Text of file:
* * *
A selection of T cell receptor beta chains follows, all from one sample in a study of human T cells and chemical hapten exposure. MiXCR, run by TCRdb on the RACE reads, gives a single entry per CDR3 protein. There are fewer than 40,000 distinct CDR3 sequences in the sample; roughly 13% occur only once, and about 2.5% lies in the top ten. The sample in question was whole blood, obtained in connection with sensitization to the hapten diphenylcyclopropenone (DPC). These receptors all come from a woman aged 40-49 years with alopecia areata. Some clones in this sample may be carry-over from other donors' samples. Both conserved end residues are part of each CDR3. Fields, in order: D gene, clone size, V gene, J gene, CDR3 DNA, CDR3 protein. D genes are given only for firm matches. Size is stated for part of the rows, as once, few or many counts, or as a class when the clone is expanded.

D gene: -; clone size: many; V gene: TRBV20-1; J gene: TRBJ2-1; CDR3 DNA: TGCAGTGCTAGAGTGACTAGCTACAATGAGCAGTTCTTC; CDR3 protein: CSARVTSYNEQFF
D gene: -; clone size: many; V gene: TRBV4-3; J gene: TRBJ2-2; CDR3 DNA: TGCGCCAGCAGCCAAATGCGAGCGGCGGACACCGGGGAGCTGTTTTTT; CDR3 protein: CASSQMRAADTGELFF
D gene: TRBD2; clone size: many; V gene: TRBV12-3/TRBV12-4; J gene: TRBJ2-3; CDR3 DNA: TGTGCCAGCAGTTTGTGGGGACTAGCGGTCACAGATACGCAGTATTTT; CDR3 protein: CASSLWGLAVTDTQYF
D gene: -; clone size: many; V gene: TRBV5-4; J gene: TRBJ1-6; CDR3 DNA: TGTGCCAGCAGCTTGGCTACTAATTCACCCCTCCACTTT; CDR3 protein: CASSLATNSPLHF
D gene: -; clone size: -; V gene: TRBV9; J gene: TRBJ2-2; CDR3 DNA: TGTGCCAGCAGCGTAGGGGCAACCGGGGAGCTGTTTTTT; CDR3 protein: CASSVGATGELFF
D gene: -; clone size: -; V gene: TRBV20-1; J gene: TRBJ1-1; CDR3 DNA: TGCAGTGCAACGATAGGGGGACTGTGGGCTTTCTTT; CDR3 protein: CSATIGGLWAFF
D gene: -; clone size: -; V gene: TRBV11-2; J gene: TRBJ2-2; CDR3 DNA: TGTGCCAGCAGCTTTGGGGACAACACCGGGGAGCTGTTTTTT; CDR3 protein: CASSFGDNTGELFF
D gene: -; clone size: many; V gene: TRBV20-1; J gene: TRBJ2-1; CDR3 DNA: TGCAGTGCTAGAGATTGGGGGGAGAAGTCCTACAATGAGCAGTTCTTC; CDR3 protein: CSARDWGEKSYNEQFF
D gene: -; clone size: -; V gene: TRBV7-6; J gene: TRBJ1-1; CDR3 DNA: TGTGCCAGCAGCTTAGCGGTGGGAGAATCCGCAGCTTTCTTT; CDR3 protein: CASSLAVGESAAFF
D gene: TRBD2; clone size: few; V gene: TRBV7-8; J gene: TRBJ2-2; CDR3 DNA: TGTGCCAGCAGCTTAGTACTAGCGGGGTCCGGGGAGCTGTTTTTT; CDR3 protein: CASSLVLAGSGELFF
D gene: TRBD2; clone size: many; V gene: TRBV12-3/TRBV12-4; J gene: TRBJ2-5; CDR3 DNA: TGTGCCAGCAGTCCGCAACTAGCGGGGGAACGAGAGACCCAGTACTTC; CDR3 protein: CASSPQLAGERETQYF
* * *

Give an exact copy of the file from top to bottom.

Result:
A selection of T cell receptor beta chains follows, all from one sample in a study of human T cells and chemical hapten exposure. MiXCR, run by TCRdb on the RACE reads, gives a single entry per CDR3 protein. There are fewer than 40,000 distinct CDR3 sequences in the sample; roughly 13% occur only once, and about 2.5% lies in the top ten. The sample in question was whole blood, obtained in connection with sensitization to the hapten diphenylcyclopropenone (DPC). These receptors all come from a woman aged 40-49 years with alopecia areata. Some clones in this sample may be carry-over from other donors' samples. Both conserved end residues are part of each CDR3. Fields, in order: D gene, clone size, V gene, J gene, CDR3 DNA, CDR3 protein. D genes are given only for firm matches. Size is stated for part of the rows, as once, few or many counts, or as a class when the clone is expanded.

D gene: -; clone size: many; V gene: TRBV20-1; J gene: TRBJ2-1; CDR3 DNA: TGCAGTGCTAGAGTGACTAGCTACAATGAGCAGTTCTTC; CDR3 protein: CSARVTSYNEQFF
D gene: -; clone size: many; V gene: TRBV4-3; J gene: TRBJ2-2; CDR3 DNA: TGCGCCAGCAGCCAAATGCGAGCGGCGGACACCGGGGAGCTGTTTTTT; CDR3 protein: CASSQMRAADTGELFF
D gene: TRBD2; clone size: many; V gene: TRBV12-3/TRBV12-4; J gene: TRBJ2-3; CDR3 DNA: TGTGCCAGCAGTTTGTGGGGACTAGCGGTCACAGATACGCAGTATTTT; CDR3 protein: CASSLWGLAVTDTQYF
D gene: -; clone size: many; V gene: TRBV5-4; J gene: TRBJ1-6; CDR3 DNA: TGTGCCAGCAGCTTGGCTACTAATTCACCCCTCCACTTT; CDR3 protein: CASSLATNSPLHF
D gene: -; clone size: -; V gene: TRBV9; J gene: TRBJ2-2; CDR3 DNA: TGTGCCAGCAGCGTAGGGGCAACCGGGGAGCTGTTTTTT; CDR3 protein: CASSVGATGELFF
D gene: -; clone size: -; V gene: TRBV20-1; J gene: TRBJ1-1; CDR3 DNA: TGCAGTGCAACGATAGGGGGACTGTGGGCTTTCTTT; CDR3 protein: CSATIGGLWAFF
D gene: -; clone size: -; V gene: TRBV11-2; J gene: TRBJ2-2; CDR3 DNA: TGTGCCAGCAGCTTTGGGGACAACACCGGGGAGCTGTTTTTT; CDR3 protein: CASSFGDNTGELFF
D gene: -; clone size: many; V gene: TRBV20-1; J gene: TRBJ2-1; CDR3 DNA: TGCAGTGCTAGAGATTGGGGGGAGAAGTCCTACAATGAGCAGTTCTTC; CDR3 protein: CSARDWGEKSYNEQFF
D gene: -; clone size: -; V gene: TRBV7-6; J gene: TRBJ1-1; CDR3 DNA: TGTGCCAGCAGCTTAGCGGTGGGAGAATCCGCAGCTTTCTTT; CDR3 protein: CASSLAVGESAAFF
D gene: TRBD2; clone size: few; V gene: TRBV7-8; J gene: TRBJ2-2; CDR3 DNA: TGTGCCAGCAGCTTAGTACTAGCGGGGTCCGGGGAGCTGTTTTTT; CDR3 protein: CASSLVLAGSGELFF
D gene: TRBD2; clone size: many; V gene: TRBV12-3/TRBV12-4; J gene: TRBJ2-5; CDR3 DNA: TGTGCCAGCAGTCCGCAACTAGCGGGGGAACGAGAGACCCAGTACTTC; CDR3 protein: CASSPQLAGERETQYF